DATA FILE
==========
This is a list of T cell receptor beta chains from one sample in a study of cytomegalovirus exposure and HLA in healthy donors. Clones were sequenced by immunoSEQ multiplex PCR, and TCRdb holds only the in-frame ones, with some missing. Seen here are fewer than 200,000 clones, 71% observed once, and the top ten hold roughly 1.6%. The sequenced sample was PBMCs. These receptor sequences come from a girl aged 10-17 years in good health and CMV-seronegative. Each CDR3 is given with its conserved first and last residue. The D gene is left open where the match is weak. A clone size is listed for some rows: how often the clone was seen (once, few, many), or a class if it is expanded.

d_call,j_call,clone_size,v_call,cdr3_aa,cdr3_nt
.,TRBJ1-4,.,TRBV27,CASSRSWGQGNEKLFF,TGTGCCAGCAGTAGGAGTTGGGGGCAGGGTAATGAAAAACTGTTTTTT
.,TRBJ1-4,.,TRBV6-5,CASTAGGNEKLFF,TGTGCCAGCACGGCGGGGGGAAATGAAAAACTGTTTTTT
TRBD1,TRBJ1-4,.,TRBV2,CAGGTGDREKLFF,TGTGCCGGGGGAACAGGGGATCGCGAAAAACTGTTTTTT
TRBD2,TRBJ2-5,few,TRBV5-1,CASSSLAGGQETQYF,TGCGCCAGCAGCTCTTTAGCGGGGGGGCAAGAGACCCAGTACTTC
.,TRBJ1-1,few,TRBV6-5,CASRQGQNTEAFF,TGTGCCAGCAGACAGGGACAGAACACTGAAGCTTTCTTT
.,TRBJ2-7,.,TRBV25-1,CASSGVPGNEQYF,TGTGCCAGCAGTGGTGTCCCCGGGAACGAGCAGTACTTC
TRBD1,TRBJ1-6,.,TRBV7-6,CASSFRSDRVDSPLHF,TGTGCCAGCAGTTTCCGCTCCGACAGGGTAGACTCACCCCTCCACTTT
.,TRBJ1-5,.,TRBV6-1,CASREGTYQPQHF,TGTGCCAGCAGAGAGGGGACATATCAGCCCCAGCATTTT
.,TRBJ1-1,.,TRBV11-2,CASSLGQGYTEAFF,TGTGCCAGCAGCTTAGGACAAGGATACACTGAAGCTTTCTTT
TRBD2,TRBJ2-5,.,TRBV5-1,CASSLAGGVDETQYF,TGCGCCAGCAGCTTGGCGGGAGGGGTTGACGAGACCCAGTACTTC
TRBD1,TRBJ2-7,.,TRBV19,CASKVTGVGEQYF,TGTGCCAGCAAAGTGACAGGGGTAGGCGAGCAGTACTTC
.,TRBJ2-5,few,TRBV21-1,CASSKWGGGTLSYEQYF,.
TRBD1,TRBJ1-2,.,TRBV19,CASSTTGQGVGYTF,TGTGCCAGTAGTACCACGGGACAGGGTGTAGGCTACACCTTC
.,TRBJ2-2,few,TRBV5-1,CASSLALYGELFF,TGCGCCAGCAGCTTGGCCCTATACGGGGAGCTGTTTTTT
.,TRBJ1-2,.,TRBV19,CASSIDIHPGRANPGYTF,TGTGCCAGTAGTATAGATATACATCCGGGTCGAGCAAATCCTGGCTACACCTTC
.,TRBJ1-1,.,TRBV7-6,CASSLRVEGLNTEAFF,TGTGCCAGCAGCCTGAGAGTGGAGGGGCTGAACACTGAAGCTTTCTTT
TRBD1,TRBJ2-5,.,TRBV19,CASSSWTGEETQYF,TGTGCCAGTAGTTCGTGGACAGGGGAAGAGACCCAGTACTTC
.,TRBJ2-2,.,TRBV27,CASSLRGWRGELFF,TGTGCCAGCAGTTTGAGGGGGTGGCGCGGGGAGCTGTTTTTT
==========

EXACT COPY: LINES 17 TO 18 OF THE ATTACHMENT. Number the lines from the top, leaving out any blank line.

.,TRBJ1-2,.,TRBV19,CASSIDIHPGRANPGYTF,TGTGCCAGTAGTATAGATATACATCCGGGTCGAGCAAATCCTGGCTACACCTTC
.,TRBJ1-1,.,TRBV7-6,CASSLRVEGLNTEAFF,TGTGCCAGCAGCCTGAGAGTGGAGGGGCTGAACACTGAAGCTTTCTTT